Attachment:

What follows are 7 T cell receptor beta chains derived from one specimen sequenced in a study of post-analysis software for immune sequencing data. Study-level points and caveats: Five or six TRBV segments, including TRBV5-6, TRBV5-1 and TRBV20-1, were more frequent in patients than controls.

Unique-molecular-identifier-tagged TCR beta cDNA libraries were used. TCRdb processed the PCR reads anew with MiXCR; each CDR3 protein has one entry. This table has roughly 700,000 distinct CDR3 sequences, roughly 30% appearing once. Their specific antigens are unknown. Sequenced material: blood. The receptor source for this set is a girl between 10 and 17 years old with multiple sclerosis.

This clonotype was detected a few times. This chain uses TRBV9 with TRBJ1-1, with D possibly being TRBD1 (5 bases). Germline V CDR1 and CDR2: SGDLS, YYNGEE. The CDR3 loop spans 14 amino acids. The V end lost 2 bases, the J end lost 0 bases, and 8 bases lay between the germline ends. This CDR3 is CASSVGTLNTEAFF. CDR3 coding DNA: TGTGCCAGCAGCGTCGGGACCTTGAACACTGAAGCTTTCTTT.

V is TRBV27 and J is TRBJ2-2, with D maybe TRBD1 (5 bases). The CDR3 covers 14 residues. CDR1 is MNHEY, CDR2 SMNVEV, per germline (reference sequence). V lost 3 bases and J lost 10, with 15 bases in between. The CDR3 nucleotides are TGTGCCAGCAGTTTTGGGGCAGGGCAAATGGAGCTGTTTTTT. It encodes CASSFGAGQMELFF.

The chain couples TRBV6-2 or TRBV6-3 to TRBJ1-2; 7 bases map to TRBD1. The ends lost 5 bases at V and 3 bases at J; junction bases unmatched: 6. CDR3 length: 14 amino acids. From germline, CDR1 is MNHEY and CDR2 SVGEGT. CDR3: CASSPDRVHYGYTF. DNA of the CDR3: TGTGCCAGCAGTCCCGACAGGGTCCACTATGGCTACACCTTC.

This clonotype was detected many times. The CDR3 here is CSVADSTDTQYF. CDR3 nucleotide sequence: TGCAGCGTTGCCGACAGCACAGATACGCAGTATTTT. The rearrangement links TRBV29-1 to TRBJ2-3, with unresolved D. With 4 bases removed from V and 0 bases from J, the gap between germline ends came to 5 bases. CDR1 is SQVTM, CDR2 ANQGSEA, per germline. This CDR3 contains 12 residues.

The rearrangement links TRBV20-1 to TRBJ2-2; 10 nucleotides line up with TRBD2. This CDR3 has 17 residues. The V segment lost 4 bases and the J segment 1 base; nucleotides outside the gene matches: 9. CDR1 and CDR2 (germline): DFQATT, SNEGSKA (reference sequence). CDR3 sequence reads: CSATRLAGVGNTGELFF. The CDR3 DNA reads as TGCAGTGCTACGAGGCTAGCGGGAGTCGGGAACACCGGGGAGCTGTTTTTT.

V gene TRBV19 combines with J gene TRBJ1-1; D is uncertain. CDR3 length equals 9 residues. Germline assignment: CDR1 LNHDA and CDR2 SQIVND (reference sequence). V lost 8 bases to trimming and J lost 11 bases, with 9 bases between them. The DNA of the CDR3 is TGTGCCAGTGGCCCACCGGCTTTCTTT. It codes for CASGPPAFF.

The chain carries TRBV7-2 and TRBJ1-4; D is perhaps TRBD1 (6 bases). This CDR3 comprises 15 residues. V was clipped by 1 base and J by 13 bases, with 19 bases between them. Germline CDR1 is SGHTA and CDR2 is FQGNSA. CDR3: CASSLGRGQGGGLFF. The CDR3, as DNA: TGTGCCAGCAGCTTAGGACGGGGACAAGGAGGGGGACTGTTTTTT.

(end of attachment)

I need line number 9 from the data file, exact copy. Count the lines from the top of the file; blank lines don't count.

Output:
The chain carries TRBV7-2 and TRBJ1-4; D is perhaps TRBD1 (6 bases). This CDR3 comprises 15 residues. V was clipped by 1 base and J by 13 bases, with 19 bases between them. Germline CDR1 is SGHTA and CDR2 is FQGNSA. CDR3: CASSLGRGQGGGLFF. The CDR3, as DNA: TGTGCCAGCAGCTTAGGACGGGGACAAGGAGGGGGACTGTTTTTT.